Jews resided in Dalfsen as early as 1760. By 1813, the population of Dalfsen included five Jewish families, four of which were poor. During the first half of the nineteenth century, religious services were held in the home of the head of the community, who also hosted a religious teacher for the village's Jewish children.
The Dalfsen community was declared independent in 1838. In 1866, the community dedicated its own synagogue, located on the Julianastraat. The Jews of Dalfsen also maintained their own cemetery.
In 1937, the Jewish community of Dalfsen was dissolved and merged into that of the city of Zwolle. The synagogue was sold. Over the years, the former synagogue served a number of functions. In 1982, a local initiative led to the restoration of the building, which was reopened in 1984 as a cultural center. Following a second restoration in 2003, the former synagogue was converted to a meeting and exposition center. Dalfsen's Jewish cemetery has been maintained by the local government since 1958.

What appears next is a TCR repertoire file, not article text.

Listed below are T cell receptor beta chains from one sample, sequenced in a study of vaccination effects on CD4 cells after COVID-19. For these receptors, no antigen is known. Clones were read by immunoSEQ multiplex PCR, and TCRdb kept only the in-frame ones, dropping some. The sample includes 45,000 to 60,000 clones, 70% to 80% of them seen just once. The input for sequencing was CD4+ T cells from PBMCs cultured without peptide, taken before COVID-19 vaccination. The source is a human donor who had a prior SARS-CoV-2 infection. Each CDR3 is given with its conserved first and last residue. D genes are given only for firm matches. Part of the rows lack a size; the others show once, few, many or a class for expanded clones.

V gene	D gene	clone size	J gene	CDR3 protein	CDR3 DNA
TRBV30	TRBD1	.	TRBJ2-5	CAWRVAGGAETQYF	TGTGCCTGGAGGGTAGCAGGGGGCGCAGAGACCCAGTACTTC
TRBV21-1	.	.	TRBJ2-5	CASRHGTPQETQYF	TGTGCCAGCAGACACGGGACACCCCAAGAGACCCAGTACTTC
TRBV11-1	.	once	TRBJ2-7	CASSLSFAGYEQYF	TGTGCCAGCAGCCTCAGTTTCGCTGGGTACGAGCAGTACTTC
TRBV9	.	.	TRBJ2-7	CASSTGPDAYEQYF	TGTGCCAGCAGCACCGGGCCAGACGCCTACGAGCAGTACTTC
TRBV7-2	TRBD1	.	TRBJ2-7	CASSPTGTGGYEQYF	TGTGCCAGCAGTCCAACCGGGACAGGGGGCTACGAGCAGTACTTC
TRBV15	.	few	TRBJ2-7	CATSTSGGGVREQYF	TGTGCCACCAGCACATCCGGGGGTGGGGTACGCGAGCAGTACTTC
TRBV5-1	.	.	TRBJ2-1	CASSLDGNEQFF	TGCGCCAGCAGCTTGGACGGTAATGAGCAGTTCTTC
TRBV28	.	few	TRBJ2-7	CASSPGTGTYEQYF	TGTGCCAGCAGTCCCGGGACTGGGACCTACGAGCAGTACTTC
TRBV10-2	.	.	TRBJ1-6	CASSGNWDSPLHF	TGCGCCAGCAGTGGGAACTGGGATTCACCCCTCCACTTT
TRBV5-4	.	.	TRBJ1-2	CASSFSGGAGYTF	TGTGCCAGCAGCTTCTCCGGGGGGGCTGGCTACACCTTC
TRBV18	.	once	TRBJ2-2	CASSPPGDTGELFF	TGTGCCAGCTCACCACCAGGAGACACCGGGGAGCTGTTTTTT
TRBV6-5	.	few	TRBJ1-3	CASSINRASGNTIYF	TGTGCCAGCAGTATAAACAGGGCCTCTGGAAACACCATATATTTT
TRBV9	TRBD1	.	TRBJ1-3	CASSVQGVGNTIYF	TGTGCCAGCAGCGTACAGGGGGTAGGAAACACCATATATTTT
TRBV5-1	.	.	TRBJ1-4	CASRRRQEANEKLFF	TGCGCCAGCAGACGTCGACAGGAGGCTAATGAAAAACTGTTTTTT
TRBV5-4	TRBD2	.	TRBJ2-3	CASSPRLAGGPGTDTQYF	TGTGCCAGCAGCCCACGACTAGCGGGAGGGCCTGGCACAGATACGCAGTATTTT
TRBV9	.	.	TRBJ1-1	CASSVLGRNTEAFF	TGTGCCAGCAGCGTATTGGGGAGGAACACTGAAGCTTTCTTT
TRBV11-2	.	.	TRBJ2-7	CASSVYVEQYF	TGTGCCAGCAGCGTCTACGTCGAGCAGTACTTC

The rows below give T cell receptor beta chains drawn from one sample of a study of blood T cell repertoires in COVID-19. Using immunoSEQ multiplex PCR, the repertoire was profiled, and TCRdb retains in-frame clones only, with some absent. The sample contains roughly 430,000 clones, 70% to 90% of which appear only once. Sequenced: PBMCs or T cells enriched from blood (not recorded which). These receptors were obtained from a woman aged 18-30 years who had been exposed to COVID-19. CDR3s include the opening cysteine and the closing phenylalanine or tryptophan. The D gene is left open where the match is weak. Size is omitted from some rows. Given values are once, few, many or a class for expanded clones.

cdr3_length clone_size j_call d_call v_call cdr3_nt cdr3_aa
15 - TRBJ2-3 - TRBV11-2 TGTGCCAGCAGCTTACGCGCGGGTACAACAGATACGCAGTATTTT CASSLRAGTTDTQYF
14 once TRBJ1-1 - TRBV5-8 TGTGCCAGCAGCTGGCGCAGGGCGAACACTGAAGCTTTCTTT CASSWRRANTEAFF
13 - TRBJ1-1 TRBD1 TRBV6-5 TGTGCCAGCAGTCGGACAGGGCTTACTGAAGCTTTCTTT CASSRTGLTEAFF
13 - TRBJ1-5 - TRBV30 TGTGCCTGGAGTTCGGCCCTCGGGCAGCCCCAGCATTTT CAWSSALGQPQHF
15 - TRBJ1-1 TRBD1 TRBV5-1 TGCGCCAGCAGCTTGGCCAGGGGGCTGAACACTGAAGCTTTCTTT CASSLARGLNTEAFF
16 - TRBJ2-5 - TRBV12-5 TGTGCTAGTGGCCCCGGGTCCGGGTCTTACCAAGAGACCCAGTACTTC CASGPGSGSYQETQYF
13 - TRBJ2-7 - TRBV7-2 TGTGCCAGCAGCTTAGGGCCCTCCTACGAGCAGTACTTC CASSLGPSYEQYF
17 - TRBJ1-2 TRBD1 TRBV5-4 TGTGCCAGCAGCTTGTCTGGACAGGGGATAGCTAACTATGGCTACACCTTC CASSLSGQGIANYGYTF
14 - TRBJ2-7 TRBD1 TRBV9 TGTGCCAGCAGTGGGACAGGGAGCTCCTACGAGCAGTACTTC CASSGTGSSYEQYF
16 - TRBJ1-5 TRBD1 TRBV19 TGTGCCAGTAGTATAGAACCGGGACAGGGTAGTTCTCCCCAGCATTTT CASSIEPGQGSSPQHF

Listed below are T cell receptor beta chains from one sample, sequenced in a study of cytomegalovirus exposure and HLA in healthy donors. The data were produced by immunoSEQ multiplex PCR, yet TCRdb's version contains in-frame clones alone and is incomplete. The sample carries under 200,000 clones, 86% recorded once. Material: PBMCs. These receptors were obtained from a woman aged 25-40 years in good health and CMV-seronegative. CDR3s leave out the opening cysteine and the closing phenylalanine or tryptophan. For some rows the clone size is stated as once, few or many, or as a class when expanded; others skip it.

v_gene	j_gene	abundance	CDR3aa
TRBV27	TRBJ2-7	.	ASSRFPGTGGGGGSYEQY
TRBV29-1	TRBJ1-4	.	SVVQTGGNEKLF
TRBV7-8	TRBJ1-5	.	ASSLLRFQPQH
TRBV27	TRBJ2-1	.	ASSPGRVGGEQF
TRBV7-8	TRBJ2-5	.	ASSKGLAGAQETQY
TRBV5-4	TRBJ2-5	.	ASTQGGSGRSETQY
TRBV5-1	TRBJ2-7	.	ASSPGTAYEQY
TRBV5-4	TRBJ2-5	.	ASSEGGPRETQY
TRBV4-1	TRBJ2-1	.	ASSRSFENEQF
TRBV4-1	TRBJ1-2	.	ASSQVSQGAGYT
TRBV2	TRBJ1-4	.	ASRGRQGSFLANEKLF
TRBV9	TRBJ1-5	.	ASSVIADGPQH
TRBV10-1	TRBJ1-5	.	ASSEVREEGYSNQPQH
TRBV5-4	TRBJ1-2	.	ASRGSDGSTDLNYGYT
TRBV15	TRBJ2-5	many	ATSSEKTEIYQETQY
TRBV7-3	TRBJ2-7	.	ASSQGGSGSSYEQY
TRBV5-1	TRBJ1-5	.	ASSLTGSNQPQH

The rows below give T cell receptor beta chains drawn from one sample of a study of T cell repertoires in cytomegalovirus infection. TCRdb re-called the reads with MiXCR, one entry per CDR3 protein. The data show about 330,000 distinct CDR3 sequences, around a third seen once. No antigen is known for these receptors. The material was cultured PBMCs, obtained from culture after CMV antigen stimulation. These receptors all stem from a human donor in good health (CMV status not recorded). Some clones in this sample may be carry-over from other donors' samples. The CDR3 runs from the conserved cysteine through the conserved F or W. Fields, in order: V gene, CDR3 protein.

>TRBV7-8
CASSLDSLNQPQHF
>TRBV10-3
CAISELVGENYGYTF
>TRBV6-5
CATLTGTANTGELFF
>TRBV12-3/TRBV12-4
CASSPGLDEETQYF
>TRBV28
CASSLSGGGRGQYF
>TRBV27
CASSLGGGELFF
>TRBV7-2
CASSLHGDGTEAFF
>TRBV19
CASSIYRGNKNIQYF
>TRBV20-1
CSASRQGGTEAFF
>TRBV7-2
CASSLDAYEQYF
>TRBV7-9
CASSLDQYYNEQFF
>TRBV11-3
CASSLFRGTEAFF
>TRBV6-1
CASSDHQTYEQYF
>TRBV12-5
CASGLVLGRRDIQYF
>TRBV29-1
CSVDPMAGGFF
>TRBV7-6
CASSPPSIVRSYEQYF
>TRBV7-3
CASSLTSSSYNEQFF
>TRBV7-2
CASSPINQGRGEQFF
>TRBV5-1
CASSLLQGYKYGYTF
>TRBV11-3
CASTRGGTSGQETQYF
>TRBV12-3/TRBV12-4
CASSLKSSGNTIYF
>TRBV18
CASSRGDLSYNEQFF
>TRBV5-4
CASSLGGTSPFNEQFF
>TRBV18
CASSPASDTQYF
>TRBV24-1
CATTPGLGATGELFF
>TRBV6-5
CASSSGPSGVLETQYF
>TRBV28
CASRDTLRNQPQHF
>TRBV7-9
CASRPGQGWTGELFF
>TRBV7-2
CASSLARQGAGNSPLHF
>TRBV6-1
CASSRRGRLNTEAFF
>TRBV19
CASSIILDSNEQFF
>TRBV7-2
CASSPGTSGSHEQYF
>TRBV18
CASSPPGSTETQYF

The Jewish population of Dalfsen and surroundings:
The size of the Jewish community over time